Carbon emissions with sunset

Net-zero carbon goal by 2050 could cost up to $2tr per year

Image credit: Dreamstime

Plans to bring the world’s carbon emissions to net zero by 2050 will cost around $1tr-$2tr annually - around 1.5 per cent of global GDP, the Energy Transitions Commission (ETC) has said.

The ETC is a global coalition of 40 energy producers, industrial companies and financial institutions - including ArcelorMittal, HSBC, BP, Shell, Orsted and Bank of America - which are committed to achieving a carbon-free economy by 2050.

In its new report 'Making Mission Possible – Delivering A Net-Zero Economy', it said that “zero must mean zero” and that the world cannot rely on negative emissions technologies to balance those produced from industry.

The report also states that all new electricity generation from this point on should be from zero-carbon sources, especially considering the rapidly falling price of renewables that should make the need to build coal plants unnecessary.

The ETC proposed three routes through which zero carbon can be achieved:

  1. Using less energy while improving living standards in developing economies, by achieving dramatic improvements in energy efficiency and shifting to a circular economy.
  2. Scaling-up clean energy provision by building massive generation capacities of cheap clean power, at a pace five to six times higher than today.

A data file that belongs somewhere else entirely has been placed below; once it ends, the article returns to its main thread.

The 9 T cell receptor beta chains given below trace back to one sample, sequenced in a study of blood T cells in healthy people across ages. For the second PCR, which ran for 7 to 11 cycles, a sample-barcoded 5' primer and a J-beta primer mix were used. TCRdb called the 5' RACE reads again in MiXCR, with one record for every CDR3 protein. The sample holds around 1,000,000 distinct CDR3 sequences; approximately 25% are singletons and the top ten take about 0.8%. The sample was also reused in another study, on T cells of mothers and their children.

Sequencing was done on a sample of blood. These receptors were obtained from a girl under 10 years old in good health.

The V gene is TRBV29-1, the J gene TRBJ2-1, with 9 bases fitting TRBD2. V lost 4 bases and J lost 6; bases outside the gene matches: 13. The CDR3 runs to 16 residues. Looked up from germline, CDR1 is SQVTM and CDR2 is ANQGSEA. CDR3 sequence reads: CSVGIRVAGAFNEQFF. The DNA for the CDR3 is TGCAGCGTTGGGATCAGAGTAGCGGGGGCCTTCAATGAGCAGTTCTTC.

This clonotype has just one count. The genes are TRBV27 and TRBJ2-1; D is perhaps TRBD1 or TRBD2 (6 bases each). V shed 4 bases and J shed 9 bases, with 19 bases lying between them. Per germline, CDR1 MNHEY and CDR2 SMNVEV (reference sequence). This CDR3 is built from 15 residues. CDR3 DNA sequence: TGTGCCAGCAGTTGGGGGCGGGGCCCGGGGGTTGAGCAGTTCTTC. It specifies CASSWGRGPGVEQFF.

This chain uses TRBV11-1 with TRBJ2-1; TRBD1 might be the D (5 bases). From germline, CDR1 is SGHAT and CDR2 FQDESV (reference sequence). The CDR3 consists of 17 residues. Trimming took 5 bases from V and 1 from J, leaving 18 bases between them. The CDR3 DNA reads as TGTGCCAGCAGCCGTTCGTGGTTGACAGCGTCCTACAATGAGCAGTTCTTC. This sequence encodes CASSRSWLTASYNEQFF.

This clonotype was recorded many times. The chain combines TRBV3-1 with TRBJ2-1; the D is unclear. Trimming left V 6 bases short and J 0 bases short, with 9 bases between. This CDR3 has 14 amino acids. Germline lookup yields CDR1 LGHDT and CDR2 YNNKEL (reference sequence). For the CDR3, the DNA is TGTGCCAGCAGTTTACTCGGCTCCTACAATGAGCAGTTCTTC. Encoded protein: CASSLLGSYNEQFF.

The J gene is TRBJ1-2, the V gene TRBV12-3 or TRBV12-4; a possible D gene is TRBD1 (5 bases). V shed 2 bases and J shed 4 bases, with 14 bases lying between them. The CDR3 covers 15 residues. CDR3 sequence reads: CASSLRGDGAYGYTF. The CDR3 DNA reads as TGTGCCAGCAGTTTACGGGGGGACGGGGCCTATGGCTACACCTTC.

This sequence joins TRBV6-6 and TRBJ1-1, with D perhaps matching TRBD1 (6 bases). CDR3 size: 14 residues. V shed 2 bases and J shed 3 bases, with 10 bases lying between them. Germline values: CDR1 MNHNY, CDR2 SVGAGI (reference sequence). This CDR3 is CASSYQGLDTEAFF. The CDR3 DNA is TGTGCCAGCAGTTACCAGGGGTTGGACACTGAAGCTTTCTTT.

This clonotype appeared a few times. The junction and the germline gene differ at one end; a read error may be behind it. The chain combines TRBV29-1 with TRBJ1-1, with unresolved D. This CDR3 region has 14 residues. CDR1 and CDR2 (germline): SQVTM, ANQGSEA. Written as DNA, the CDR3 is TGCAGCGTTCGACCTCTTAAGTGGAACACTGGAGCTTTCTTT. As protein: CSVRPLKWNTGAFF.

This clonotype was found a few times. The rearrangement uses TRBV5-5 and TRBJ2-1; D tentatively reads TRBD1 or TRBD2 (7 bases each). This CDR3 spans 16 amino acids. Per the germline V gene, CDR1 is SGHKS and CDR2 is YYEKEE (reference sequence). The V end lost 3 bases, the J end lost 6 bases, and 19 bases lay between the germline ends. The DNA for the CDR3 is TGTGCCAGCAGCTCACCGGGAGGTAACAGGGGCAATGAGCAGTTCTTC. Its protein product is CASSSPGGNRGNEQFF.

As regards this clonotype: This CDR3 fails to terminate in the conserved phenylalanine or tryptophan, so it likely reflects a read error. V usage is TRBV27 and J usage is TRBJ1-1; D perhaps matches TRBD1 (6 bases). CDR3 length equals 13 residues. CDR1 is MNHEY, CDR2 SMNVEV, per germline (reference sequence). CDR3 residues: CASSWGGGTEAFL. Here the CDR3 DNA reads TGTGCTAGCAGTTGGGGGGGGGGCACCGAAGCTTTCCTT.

3. Using clean energy across all sectors of the economy by electrifying many applications in buildings, transport and industry and deploying new technologies and processes using hydrogen, sustainable biomass or carbon capture in sectors that cannot be electrified, such as heavy industry or long-distance shipping and aviation.

The report calculates that dramatic improvements in energy efficiency will need to be made, with annual global electricity supply needing to grow four to five times to reach 90,000-115,000 terawatt hours. The annual pace of wind and solar capacity will also need to be five to six times the increase achieved in 2019.

“Action in the next decade is crucial – otherwise it will be too late,” said Adair Turner, co-chair of the ETC.

Yesterday, a group of global financiers with $33tr under investment called on the EU to ramp up its goal of cutting greenhouse gas emissions from 40 per cent to 55 per cent by 2030.

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